Which part of the world produces the best fighters? This is a popular topic of debate for fans of mixed martial arts. For many, the first answer that comes to mind is probably Brazil, which has a plethora of fighters who have graced cages in numerous promotions worldwide. Of course, an argument can also be made for countries in Asia and Europe, too.
UFC featherweight Matt Bessette has a different answer. He’ll argue that the northeastern United States is not to be overlooked when it comes to producing top-level talent.
“There is outstanding MMA coming from the Northeast,” Bessette told Combat Press. “I’m proud to have come out of there, and there are veterans like Joe Lauzon, Kenny Florian, Gabriel Gonzaga, Rob Font and myself. There was already good boxing in the Northeast, and MMA is growing and is becoming a natural thing. It’s a tribute to TV and to the UFC. Guys now want to get into MMA instead of boxing.”
A Connecticut native, Bessette made a name for himself on the Northeast regional MMA circuit when he turned pro in 2007 and competed in promotions like Reality Fighting and CES MMA, where he captured the promotion’s featherweight title in 2016. Bessette mixed in some appearances for Bellator MMA, which included a bout with current title contender Daniel Weichel and a victory over Diego Nunes.
“It was good, and it was necessary,” Bessette said of his time in Bellator. “It made me feel like I made it to the next level. I fought some really good guys on TV, and it did a lot for my confidence. But I also don’t feel like they did more for me than just bringing me in to lose to Nunes, and I spoiled that. It was bittersweet — my goal is to never go back there. I’m in the UFC now, and I’m ending my career here.”
Bessette is also involved with Fight for the Forgotten, which is a non-profit organization that supports the Mbuti Pygmy people of the Congo in Africa. It is also part of an organization that has the goal to bring clean water to remote regions of the world. The Fight for the Forgotten cause received a lot of promotion through the involvement of Bellator’s Justin Wren. After Bessette heard Wren talk about it on the popular podcast The Joe Rogan Experience, he knew he had to do something.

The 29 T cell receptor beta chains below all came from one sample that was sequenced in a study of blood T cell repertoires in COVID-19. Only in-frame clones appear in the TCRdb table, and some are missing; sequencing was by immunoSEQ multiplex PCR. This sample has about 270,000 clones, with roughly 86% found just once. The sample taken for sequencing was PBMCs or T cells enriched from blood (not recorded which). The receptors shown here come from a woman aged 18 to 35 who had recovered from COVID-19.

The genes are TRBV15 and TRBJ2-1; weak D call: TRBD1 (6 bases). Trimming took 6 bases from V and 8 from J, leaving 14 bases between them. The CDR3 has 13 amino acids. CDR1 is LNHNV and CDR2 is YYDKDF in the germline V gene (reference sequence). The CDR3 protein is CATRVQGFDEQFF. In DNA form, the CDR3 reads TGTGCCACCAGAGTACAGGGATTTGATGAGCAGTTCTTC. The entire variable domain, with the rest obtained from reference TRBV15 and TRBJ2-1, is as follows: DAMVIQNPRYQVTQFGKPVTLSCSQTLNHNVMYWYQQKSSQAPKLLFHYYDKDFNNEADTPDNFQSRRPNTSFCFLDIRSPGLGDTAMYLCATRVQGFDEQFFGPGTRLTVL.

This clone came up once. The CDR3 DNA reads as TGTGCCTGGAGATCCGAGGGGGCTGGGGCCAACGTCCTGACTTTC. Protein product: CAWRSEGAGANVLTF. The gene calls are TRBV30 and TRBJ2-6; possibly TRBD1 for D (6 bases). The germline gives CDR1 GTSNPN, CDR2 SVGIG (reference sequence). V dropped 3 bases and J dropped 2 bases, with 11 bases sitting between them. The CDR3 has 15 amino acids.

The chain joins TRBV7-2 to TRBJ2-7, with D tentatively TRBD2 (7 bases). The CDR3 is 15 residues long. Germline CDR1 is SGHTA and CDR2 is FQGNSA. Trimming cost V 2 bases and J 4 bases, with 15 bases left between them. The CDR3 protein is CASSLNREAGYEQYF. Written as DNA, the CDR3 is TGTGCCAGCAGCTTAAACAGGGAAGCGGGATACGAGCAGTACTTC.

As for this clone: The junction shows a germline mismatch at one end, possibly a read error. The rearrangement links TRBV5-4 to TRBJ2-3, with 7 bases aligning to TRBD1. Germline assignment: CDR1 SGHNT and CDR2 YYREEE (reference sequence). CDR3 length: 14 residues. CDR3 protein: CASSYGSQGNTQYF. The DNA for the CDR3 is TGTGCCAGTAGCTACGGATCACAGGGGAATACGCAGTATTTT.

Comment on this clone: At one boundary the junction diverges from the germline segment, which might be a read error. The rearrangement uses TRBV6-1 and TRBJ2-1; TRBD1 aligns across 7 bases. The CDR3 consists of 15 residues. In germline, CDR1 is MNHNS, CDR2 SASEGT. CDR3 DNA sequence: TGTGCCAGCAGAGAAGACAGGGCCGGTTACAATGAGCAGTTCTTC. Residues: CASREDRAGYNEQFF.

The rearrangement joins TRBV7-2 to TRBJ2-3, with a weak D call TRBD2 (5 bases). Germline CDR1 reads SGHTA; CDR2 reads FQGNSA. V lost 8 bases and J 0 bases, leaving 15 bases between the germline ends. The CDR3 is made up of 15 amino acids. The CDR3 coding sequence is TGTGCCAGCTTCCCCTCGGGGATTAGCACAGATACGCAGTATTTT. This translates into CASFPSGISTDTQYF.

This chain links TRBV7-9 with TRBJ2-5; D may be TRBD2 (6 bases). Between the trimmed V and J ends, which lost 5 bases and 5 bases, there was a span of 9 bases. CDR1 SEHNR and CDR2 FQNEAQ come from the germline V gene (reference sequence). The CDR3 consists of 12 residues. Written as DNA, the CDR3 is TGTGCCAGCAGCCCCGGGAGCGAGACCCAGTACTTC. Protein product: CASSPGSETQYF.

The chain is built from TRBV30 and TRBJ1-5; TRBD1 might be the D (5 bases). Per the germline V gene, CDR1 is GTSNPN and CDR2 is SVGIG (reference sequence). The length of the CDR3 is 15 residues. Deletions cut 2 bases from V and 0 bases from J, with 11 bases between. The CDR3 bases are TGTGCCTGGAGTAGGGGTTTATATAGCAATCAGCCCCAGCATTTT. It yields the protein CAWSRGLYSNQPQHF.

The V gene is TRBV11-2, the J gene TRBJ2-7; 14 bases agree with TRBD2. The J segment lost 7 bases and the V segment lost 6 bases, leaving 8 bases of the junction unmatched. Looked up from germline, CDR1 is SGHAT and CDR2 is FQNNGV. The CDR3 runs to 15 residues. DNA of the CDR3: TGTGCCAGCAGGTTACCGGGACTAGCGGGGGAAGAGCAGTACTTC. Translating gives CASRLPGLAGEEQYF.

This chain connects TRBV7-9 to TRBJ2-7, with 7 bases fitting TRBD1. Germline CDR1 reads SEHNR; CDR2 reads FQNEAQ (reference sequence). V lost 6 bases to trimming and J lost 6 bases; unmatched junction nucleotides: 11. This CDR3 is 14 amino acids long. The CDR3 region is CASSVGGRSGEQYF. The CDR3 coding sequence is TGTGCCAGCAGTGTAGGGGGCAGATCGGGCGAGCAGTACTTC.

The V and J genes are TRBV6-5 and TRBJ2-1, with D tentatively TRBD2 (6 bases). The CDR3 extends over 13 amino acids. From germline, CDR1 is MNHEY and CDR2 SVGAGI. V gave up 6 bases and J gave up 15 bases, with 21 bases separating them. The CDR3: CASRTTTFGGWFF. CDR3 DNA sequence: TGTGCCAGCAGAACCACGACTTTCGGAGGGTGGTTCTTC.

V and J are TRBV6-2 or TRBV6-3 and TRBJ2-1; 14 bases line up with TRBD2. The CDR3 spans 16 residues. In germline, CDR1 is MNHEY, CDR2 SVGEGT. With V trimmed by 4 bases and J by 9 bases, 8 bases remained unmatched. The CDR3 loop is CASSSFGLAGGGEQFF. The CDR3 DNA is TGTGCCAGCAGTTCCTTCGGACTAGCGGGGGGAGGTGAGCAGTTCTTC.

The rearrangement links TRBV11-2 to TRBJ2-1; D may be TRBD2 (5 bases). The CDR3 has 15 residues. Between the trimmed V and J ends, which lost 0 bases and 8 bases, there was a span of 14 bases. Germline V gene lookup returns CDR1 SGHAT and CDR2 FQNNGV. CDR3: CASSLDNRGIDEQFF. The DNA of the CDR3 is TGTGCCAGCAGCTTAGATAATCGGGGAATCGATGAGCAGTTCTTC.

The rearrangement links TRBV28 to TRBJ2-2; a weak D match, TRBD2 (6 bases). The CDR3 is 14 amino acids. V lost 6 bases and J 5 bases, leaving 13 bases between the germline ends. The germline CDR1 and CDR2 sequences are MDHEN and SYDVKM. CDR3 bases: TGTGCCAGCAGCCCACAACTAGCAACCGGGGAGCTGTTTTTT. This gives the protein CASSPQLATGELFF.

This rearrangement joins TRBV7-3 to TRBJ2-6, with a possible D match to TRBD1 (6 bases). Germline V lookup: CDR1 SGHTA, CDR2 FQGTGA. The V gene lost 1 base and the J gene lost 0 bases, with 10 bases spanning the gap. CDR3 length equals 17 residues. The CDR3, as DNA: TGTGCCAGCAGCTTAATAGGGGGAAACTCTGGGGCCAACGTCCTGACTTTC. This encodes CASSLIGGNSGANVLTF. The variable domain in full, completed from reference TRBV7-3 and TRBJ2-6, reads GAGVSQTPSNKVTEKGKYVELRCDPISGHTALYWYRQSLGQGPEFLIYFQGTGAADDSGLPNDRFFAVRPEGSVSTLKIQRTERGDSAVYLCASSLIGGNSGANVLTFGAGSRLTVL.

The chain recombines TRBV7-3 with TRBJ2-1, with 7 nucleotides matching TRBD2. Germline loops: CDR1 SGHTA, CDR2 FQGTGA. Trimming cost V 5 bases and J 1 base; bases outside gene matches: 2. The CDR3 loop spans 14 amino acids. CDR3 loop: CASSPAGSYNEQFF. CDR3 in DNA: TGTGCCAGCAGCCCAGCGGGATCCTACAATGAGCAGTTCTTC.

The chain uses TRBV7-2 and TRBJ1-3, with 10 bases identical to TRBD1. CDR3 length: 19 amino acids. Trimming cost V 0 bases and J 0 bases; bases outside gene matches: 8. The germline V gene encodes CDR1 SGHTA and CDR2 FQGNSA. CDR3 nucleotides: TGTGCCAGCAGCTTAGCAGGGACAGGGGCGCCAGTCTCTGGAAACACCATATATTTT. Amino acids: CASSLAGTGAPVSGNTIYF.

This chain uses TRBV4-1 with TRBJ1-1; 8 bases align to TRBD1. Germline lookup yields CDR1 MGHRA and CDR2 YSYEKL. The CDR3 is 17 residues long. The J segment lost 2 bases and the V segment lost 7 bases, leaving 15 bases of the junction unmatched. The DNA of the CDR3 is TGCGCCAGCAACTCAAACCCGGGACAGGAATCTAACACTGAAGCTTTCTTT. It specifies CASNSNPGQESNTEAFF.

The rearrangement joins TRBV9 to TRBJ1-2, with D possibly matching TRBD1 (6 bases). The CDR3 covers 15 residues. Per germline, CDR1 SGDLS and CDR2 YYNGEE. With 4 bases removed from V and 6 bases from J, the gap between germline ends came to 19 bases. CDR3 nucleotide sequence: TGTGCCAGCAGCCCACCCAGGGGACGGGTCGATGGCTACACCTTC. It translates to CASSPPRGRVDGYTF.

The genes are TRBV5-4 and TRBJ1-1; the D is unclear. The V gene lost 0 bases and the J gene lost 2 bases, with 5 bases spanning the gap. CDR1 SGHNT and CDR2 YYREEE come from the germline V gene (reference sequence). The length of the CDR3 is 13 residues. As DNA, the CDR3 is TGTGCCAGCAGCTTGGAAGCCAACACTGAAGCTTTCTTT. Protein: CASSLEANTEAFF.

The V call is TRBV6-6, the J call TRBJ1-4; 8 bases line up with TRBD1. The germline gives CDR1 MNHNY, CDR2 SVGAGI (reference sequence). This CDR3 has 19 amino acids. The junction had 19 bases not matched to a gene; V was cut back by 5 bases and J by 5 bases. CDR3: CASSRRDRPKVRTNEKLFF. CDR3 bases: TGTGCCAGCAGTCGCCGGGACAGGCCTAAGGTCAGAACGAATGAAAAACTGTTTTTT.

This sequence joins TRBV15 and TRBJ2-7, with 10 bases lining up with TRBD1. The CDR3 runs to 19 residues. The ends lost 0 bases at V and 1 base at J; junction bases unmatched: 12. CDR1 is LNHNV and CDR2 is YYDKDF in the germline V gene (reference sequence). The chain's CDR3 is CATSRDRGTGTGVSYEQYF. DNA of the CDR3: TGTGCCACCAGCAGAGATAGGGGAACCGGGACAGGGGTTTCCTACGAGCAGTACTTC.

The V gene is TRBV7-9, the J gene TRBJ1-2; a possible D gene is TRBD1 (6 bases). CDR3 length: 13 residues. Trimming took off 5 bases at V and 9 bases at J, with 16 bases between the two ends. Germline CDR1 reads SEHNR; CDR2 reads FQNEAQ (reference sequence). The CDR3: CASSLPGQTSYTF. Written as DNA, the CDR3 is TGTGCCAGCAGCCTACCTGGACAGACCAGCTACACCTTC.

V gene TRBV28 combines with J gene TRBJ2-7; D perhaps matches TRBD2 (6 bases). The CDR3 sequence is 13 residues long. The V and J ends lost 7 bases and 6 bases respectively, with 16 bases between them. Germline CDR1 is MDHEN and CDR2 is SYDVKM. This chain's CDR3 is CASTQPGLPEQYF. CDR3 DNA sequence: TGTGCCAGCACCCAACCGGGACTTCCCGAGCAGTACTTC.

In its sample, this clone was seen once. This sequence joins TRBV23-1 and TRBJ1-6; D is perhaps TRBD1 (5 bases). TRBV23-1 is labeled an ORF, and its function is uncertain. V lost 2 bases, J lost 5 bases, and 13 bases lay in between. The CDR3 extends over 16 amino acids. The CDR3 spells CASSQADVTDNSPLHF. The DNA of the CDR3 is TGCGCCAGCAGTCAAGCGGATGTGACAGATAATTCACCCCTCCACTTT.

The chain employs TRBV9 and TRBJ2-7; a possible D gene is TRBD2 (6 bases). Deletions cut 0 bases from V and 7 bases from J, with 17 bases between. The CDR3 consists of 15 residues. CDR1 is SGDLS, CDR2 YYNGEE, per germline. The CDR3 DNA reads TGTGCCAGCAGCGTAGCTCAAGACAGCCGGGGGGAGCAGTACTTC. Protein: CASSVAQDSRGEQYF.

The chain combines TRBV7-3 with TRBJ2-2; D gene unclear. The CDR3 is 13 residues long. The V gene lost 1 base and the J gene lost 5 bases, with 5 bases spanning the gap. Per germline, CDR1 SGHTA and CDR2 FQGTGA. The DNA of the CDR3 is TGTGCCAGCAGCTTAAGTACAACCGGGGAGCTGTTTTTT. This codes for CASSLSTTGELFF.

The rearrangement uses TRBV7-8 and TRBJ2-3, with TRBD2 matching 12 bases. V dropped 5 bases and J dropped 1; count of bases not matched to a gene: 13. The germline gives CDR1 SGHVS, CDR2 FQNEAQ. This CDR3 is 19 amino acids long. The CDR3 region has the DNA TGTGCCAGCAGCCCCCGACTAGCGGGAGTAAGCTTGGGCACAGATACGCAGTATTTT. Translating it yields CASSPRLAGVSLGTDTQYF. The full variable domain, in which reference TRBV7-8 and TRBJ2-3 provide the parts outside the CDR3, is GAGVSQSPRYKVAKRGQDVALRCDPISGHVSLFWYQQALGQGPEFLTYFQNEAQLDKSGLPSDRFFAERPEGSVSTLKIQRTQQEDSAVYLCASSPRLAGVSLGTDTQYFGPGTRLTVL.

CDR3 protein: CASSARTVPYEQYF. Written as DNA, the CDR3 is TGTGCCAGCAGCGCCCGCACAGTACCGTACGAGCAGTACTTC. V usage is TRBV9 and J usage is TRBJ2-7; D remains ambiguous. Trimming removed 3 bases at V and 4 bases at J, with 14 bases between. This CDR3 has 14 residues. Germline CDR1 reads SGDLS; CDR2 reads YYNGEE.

“I can’t represent them as much now in the cage, but I always did in Bellator and in CES,” Bessette said. “I also read Justin’s book, and I was so moved that I had to donate. We raised more than $4,000 and helped to build two wells there in 2016 and 2017.”
Bessette’s stint in CES really prepared him for his opportunity with the UFC. His extensive experience on the regional MMA circuit gave him a front-row seat to its growth.
“It’s tremendous now, especially at the amateur level,” Bessette said. “Guys who are amateurs now would smash the pros. Guys just want to be killers now and smash people. I joined a MMA school after my second fight. It was completely different than what I had experienced.”
Bessette’s resume at both the regional and pro level enabled him to land a spot on Dana White’s Tuesday Night Contender Series last year. It was actually the second UFC program on which Bessette had the opportunity to compete.
“I first tried out for The Ultimate Fighter in 2011, but I was among the last to be cut,” he said. “But [UFC matchmaker] Sean Shelby knew me and my manager for about four to five years, and I knew I was in really good shape to go three rounds. I won seven in a row by finish, and I was asked by Sean about the Contender Series, because I had a teammate who he wanted to put on there. But then he offered it to me, and I couldn’t say no.”
Unfortunately, Bessette suffered a first-round knockout loss to Kurt Holobaugh on the show. However, Holobaugh admitted to using an illegal IV to rehydrate after the weigh-ins for the fight, and it was ruled a no-contest. Bessette received another opportunity at UFC 220 in January, but came up short in a decision loss to Enrique Barzola.
“I thought I did really well,” Bessette said. “I wish I had a few weeks more to get ready, because I was dealing with some injuries and I wasn’t in the best shape. I was pretty gassed in the third round.”
Bessette, whose record now stands at 22-8, expects the third time to be the charm. His next UFC bout comes against Steven Peterson, who holds a 16-7 mark, at The Ultimate Fighter 27 Finale on July 6 in Las Vegas.
“I always have the mindset to win,” Bessette said. “If you prepare mentally and physically, then the fight is extremely easy. But not because of your opponent, but because your body and your mind are prepared and you’ve done everything humanly possible to be ready.”